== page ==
MEPs have today (Wednesday, April 24), voted to approve a review of the Common Agricultural Policy (CAP) as recently proposed by the European Commission to cut red tape for farmers.

The commission last month proposed a targeted CAP review in relation to several Good Agricultural and Environmental Conditions (GAEC) standards to ease the administrative burden for EU farmers.

The parliament approved the review of the CAP Strategic Plans Regulation and the CAP Horizontal Regulation with 425 votes in favour, 130 against, and 33 abstentions. The regulation now has to be approved by council.

Following the approval by the council, the law will be published in the EU Official Journal and enter immediately into force. Farmers will already be allowed to apply revised environmental “conditionalities” for their claims for EU financial support in 2024.

Proposed CAP review

The review, as proposed by the commission and adopted by MEPs today, specifically addresses the following:

  • GAEC 8 on non-productive features: EU farmers will have to maintain existing landscape features on their land but will no longer be obliged to dedicate a minimum part of their arable land to non-productive areas, such as fallow land;
  • GAEC 7 on crop rotation: EU farmers will be able to fulfil this requirement by choosing to either rotate or diversify their crops, depending on the conditions they are facing and if their country decides to include the option of crop diversification in their CAP Strategic Plan;
  • GAEC 6 on soil cover during sensitive periods: Member states will have much more flexibility in setting what they define as sensitive periods, and the practices allowed to fulfil this requirement, in light of their national and regional conditions, and in the context of increasing weather variability.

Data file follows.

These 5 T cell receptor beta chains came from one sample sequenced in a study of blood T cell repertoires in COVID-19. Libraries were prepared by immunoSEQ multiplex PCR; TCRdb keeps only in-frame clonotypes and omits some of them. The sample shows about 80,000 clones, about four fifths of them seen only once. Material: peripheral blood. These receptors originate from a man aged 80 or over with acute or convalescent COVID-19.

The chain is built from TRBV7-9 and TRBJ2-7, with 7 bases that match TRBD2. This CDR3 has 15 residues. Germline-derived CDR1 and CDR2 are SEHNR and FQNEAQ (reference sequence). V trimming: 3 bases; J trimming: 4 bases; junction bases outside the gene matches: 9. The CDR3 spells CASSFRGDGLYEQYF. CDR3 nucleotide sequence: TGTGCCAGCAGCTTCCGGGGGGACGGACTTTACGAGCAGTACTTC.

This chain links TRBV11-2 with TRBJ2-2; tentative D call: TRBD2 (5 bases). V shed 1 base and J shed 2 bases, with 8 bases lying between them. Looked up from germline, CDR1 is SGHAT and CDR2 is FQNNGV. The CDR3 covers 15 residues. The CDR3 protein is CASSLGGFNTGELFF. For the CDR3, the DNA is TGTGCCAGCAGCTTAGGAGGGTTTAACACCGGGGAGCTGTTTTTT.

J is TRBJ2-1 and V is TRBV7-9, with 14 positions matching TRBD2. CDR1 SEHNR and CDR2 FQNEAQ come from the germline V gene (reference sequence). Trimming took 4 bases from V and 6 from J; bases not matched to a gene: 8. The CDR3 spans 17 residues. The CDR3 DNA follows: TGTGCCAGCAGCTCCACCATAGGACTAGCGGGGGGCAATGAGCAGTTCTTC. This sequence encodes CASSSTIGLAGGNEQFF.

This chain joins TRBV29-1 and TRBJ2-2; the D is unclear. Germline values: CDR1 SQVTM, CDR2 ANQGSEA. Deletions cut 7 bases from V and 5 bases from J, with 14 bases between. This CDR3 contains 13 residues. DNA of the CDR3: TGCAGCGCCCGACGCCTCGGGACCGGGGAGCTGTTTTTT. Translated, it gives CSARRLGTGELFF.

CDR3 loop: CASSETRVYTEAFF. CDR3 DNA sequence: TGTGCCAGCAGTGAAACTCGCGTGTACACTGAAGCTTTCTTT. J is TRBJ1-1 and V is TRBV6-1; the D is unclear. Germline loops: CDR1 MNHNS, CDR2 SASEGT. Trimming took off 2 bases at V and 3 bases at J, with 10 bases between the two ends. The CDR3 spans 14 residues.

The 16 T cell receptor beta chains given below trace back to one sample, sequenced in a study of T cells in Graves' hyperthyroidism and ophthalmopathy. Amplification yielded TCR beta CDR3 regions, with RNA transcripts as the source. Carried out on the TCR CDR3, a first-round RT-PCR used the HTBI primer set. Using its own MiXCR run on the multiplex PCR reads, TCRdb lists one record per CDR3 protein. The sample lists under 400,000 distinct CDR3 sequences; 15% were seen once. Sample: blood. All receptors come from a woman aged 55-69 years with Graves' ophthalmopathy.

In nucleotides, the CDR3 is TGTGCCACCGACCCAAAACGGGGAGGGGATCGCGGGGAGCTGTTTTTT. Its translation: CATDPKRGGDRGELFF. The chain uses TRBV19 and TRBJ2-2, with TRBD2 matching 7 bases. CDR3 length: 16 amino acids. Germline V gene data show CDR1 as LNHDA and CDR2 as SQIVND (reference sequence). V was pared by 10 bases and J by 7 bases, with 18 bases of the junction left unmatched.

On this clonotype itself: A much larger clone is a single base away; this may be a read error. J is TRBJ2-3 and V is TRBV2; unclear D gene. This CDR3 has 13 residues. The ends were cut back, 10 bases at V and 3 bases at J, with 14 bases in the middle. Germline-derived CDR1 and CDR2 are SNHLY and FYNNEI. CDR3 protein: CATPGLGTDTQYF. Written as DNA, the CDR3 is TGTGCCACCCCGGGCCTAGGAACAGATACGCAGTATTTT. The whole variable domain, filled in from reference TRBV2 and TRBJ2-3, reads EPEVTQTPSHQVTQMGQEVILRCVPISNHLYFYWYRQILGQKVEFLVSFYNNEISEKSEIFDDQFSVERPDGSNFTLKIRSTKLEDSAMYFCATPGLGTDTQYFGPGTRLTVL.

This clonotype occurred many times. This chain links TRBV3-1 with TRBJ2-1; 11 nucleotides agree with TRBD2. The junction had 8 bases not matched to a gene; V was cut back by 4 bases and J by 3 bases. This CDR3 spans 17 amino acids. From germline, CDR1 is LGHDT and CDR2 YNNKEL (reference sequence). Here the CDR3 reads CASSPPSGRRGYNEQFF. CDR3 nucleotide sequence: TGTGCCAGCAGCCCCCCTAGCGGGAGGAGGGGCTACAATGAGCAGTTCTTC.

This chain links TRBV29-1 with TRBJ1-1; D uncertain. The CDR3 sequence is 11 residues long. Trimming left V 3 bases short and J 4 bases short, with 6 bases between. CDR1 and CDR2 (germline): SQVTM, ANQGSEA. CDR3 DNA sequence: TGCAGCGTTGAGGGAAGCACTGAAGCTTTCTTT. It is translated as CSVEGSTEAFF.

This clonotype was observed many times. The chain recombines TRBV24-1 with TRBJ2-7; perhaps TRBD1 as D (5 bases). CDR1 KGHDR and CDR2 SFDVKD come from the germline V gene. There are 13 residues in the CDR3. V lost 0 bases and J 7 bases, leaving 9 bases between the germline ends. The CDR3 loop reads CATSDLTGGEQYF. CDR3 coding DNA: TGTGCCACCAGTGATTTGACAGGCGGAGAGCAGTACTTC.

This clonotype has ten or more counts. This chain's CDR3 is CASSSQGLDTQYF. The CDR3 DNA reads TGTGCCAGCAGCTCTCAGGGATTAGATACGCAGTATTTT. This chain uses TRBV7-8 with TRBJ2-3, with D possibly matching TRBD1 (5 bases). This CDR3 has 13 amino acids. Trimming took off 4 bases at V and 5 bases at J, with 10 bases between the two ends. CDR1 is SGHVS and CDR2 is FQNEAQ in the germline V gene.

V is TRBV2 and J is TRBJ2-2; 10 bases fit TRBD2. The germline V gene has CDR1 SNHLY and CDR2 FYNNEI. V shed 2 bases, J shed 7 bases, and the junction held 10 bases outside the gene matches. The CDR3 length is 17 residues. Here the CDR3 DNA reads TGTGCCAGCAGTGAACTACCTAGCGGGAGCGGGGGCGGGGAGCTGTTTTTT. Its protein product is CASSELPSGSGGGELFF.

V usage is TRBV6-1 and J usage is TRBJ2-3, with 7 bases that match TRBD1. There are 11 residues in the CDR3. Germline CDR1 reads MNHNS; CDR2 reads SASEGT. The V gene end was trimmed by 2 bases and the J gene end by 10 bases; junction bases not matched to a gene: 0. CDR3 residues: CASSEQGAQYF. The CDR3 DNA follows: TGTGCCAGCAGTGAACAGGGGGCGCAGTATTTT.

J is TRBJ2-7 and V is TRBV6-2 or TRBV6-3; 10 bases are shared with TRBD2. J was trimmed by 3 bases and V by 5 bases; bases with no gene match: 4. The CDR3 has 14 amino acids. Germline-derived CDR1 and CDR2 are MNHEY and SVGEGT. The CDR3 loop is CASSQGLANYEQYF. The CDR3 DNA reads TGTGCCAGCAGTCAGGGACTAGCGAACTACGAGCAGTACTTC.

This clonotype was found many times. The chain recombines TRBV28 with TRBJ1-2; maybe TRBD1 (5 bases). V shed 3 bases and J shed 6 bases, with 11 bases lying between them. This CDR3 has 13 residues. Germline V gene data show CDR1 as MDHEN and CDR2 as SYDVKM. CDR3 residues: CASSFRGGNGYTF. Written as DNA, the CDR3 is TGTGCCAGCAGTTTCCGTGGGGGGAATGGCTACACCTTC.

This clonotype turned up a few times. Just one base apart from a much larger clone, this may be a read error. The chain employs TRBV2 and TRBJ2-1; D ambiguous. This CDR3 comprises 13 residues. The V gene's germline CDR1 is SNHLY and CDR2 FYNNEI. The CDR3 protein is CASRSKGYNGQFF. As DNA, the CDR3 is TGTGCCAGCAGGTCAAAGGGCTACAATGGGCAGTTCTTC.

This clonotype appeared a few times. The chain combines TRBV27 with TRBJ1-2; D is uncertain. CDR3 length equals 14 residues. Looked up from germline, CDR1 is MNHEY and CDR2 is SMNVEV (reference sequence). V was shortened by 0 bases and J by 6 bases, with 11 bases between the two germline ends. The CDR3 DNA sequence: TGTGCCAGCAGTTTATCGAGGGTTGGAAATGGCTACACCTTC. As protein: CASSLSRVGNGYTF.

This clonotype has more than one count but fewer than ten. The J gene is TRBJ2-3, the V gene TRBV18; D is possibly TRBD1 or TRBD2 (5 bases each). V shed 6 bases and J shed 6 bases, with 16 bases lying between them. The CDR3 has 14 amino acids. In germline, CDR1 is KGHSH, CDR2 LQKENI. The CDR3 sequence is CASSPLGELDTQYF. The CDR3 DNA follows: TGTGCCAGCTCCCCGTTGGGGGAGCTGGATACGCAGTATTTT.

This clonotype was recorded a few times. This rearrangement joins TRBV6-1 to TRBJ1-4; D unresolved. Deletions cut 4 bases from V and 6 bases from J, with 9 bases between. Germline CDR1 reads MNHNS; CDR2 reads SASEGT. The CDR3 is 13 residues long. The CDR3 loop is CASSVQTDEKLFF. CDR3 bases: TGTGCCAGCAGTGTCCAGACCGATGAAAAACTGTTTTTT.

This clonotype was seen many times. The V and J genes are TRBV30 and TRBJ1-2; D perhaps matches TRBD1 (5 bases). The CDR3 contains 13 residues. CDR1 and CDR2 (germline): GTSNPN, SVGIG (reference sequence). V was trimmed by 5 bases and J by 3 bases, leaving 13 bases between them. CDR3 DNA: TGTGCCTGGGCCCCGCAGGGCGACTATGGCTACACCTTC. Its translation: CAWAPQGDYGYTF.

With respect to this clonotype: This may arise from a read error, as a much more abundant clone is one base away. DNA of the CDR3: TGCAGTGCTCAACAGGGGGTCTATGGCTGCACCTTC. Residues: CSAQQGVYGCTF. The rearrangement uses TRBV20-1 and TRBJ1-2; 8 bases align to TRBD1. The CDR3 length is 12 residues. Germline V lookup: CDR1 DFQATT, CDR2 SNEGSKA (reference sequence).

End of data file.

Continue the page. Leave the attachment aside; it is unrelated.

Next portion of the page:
Targeted exemptions to allow ploughing to restore permanent grassland in Natura 2000 sites in case it is damaged due to predators or invasive species could also be possible (GAEC 9).

In extreme cases of adverse weather conditions preventing farmers to properly work and comply with the GAEC requirements, member states may also introduce temporary derogations. 

The commission also set out a proposal to exempt small farms of under 10ha from controls and penalties related to compliance with conditionality requirements to reduce their administrative burden.

Member states may also exclude certain crops, soil types or farming systems from complying with requirements on tillage, soil cover, and crop rotation/diversification – which relates to GAECs 5, 6, and 7.

To ensure that EU countries can adapt more frequently their CAP strategic plans to changing conditions, the commission proposes to double the number of amendments allowed each year from once to twice a year.

According to the adopted text, member states will also have more leeway when applying the CAP requirement to keep the ratio of permanent grassland to agricultural area above 5% compared to 2018 (GAEC 1), according to the parliament.

‘Victory for farmers’

The European Peoples’ Party (EPP), of which Fine Gael is a member, has welcomed the outcome of today’s vote on the proposed CAP review and described it as a “victory for European farmers and our food security”.

“As farmers will no longer be required to dedicate a minimum part of their arable land to non-productive areas, the result will ease the economic burden of the farms and also improve our European production.

“For small farms, it is fair to have an exemption from the controls and penalties under the conditionality regime,” German MEP and the chair of the parliament’s agriculture committee, Norbert Lins said.

The EPP spokesperson on agriculture, MEP Herbert Dorfmann said that today’s vote will give member states more flexibility to decide which soils to protect and in which season, and to decide to replace crop rotation with crop diversification.  

European Parliament EU elections
Image source: European Parliament

Meanwhile, Fianna Fáil MEP for Ireland South, Billy Kelleher has urged the Irish government to immediately decide to make use of the flexibilities agreed at European level today to support Irish farmers.

The MEP said “it is now accepted at EU level that farmers face tough regulatory burdens and intense and often off-putting conditionalities while doing their job of growing the food Europe relies on”.

“In the next term of the European Parliament, a full review of the CAP is planned. This acceptance of the need to reduce the regulatory burden on farmers needs to be carried through,” he said.